Ursus deningeri

Ursus deningeri (Deninger's bear) is an extinct species of bear, endemic to Eurasia during the Pleistocene for approximately 1.7 million years, from 1.8 to 0.1 million years ago.[citation needed]

Ursus deningeri
Temporal range: Early Pleistocene–Late Pleistocene
Atapuerca carnivore skull 2.jpg
Skull from Atapuerca
Scientific classification edit
Kingdom: Animalia
Phylum: Chordata
Class: Mammalia
Order: Carnivora
Family: Ursidae
Genus: Ursus
U. deningeri
Binomial name
Ursus deningeri
von Reichenau, 1904 [1][2]

The range of this bear has been found to encompass both Europe and Asia, demonstrating the ability of the species to adapt to many Pleistocene environments.[citation needed]

U. deningeri is a descendant of U. savini and an ancestor of U. spelaeus.[citation needed]


Skull of Ursus deningeri

Ursus deningeri has a combination of primitive and derived characters that distinguishes it from all other Pleistocene bears. Its mandible is slender like that of living brown bears and Ursus etruscus. It also has derived characters of cave bears (Ursus spelaeus) and is considered to be the descendant of Ursus savini and very close to the common ancestor of brown bears.[3]

Fossil distributionEdit

Sites and specimen ages:


In 2013, a German team reconstructed the mitochondrial genome of an Ursus deningeri more than 300,000 years old, proving that authentic ancient DNA can be preserved for hundreds of thousand years outside of permafrost.[7]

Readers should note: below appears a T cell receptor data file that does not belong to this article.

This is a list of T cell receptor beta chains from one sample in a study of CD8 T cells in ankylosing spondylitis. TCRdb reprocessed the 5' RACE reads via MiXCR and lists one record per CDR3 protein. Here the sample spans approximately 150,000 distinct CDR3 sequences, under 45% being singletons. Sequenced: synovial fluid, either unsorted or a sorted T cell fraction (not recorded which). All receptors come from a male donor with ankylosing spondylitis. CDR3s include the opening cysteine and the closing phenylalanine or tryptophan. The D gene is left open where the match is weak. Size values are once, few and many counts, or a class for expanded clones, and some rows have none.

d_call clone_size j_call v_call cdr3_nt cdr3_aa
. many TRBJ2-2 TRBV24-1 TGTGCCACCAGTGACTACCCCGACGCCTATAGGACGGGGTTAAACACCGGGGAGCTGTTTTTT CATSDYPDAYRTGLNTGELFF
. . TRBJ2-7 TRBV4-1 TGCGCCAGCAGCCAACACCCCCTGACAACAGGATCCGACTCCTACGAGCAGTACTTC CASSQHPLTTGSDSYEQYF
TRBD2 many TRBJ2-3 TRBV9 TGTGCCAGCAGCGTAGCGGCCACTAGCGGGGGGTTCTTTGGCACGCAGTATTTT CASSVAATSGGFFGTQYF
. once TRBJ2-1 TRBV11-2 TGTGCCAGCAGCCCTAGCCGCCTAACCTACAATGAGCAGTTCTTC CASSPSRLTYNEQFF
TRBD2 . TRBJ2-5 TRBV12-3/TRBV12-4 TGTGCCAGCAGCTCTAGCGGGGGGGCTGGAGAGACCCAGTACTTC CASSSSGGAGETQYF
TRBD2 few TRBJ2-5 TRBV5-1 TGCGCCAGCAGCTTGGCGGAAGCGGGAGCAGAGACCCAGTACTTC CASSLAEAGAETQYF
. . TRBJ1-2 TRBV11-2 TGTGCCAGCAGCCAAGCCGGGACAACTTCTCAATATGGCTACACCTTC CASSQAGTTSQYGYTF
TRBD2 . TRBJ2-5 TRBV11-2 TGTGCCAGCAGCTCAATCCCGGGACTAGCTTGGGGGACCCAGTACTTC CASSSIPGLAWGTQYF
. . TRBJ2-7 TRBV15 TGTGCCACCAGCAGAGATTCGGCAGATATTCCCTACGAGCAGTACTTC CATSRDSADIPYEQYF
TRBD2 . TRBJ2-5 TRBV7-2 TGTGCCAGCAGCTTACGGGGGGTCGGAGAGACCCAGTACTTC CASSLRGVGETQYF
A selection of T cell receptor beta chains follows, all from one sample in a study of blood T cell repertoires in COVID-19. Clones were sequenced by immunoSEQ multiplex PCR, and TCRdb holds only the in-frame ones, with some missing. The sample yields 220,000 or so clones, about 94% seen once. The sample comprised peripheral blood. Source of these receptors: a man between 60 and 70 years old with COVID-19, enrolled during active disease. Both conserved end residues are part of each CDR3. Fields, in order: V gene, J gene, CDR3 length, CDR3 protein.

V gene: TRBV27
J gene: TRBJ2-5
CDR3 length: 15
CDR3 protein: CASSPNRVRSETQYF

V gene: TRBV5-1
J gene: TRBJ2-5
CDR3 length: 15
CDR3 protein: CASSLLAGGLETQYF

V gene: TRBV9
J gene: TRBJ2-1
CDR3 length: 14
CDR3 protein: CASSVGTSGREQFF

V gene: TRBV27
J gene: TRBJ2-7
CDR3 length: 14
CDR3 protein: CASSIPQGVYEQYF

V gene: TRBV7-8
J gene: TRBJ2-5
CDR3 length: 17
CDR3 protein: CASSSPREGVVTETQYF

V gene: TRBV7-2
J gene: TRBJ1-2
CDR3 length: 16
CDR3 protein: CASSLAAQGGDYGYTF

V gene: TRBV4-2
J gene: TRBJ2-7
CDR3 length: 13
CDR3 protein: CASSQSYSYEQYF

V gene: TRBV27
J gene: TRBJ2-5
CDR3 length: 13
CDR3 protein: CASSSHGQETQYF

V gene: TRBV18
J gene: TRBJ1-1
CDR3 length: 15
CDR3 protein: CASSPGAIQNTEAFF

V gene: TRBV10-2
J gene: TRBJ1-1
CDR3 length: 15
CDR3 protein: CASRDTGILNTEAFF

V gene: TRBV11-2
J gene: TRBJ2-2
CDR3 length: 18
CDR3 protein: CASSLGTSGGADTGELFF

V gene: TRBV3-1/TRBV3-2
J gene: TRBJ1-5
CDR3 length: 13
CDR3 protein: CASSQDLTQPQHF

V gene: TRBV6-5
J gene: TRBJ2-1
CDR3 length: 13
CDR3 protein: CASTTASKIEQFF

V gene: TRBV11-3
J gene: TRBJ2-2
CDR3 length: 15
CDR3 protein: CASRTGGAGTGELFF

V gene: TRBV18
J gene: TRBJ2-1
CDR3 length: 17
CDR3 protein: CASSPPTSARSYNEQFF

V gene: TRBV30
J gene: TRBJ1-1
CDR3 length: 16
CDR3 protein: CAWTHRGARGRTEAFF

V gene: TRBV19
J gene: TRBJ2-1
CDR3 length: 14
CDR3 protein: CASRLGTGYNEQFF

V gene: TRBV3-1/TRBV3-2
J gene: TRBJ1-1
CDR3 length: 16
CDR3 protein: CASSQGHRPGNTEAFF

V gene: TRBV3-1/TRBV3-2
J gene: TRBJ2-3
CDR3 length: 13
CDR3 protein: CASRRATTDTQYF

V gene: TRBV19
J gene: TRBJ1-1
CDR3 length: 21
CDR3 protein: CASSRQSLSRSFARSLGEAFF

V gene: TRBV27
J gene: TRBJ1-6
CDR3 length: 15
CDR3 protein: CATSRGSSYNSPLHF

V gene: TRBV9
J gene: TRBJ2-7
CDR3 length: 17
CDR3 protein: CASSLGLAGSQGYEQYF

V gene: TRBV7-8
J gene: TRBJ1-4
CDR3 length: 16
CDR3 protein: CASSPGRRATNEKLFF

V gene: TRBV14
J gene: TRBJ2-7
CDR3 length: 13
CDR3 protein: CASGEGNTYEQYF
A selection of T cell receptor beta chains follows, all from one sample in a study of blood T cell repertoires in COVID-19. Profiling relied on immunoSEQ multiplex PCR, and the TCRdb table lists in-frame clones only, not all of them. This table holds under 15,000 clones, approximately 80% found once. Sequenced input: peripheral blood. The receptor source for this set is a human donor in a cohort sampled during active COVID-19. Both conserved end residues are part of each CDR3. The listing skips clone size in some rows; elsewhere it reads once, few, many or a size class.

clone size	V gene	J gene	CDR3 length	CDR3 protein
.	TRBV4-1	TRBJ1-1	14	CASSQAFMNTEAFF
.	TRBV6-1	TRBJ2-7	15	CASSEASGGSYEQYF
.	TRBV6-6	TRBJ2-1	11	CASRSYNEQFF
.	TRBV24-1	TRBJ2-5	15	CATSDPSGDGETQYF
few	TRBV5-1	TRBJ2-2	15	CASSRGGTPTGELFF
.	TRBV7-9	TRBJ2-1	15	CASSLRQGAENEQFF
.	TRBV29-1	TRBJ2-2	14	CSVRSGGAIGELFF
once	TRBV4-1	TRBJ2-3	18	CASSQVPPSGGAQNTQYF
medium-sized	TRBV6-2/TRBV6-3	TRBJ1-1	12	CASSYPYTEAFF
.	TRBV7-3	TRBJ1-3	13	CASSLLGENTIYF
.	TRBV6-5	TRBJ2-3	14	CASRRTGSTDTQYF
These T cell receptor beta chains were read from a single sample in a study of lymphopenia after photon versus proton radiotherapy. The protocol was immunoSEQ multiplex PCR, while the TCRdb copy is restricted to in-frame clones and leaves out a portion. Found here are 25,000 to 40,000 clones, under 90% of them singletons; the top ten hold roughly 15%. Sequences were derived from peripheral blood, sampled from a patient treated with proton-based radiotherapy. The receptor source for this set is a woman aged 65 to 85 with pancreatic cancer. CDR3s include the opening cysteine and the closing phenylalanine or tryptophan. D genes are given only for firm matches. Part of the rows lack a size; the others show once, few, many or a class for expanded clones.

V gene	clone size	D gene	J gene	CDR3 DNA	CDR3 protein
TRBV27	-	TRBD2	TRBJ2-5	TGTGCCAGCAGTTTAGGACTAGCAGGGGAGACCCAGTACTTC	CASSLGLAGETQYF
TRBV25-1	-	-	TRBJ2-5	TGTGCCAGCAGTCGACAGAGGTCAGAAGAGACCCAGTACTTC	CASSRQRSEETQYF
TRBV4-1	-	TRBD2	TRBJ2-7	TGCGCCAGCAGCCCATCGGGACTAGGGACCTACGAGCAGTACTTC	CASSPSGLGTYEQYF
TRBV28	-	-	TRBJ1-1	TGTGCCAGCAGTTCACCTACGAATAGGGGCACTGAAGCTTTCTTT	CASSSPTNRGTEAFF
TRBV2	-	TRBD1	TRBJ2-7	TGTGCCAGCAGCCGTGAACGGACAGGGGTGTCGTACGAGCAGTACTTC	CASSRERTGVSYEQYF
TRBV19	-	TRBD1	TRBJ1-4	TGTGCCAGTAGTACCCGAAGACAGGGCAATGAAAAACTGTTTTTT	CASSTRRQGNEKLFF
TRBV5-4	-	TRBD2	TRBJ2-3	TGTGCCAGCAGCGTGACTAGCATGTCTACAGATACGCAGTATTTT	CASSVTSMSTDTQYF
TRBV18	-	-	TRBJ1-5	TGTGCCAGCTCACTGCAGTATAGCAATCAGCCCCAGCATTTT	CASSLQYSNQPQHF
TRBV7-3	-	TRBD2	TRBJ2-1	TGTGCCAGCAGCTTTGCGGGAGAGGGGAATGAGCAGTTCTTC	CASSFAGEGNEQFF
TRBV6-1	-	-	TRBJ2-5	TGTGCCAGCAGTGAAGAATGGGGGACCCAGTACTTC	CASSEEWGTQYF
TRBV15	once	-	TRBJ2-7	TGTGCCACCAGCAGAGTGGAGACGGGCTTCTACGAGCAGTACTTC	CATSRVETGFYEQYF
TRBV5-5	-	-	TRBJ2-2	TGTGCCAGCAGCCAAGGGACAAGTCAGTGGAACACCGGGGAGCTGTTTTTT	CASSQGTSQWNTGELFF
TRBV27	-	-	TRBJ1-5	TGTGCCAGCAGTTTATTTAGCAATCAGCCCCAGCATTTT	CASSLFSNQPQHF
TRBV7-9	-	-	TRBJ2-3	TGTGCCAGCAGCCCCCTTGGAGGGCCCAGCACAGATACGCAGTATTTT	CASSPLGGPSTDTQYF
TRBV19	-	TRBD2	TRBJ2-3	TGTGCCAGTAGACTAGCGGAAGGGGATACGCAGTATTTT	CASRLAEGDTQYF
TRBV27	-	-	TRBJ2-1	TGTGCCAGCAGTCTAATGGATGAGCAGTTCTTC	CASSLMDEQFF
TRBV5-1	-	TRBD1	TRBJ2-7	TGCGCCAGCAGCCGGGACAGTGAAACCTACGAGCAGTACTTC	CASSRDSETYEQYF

1. ^ Ursus deningeri in Inventaire National du Patrimoine Naturel (in French)
  2. ^ García, N., Santos, E., Arsuaga, J. L., & Carretero, J. M. (2007). Endocranial morphology of the Ursus deningeri von Reichenau 1904 from the Sima de los huesos (Sierra de Atapuerca) middle Pleistocene site. Journal of vertebrate paleontology, 27(4), 1007–1017.
  3. ^ García, N., & Arsuaga, J. L. (2001). Les carnivores (Mammalia) des sites du Pléistocène ancien et moyen d'Atapuerca (Espagne). L'anthropologie, 105(1), 83–93.
  4. ^ Dabney, J., Knapp, M., Glocke, I., Gansauge, M. T., Weihmann, A., Nickel, B., Valdiosera, C., García, N. Svante, P., Arsuaga J., & Meyer, M. (2013). .Complete mitochondrial genome sequence of a Middle Pleistocene cave bear reconstructed from ultrashort DNA fragments. Proceedings of the National Academy of Sciences, 110(39), 15758-15763.
  5. ^ Mlikovsky, J. (1964). Early Pleistocene birds of Stránská Skála Hill, Czech Republic: 1. Musil’s Talus Cone. Stránská Skála Hill. Excavation of open-air sediments, 1972, 111–126.
  6. ^ Musil, Rudolf (ed.1995): Stránská skála Hill. Excavation of open-air sediments 1964–1972. Antropos, Brno 1995, ISBN 978-3-7749-2798-8
  7. ^ Dabney & al. 2013. PNAS. "Complete mitochondrial genome sequence of a Middle Pleistocene cave bear reconstructed from ultrashort DNA fragments" doi: 10.1073/pnas.1314445110 PNAS
  • Biglari, F., V. Jahani (2011). "The Pleistocene Human Settlement in Gilan, Southwest Caspian Sea: Recent Research.". Eurasian Prehistory 8 (1–8 (1–2): 3–28.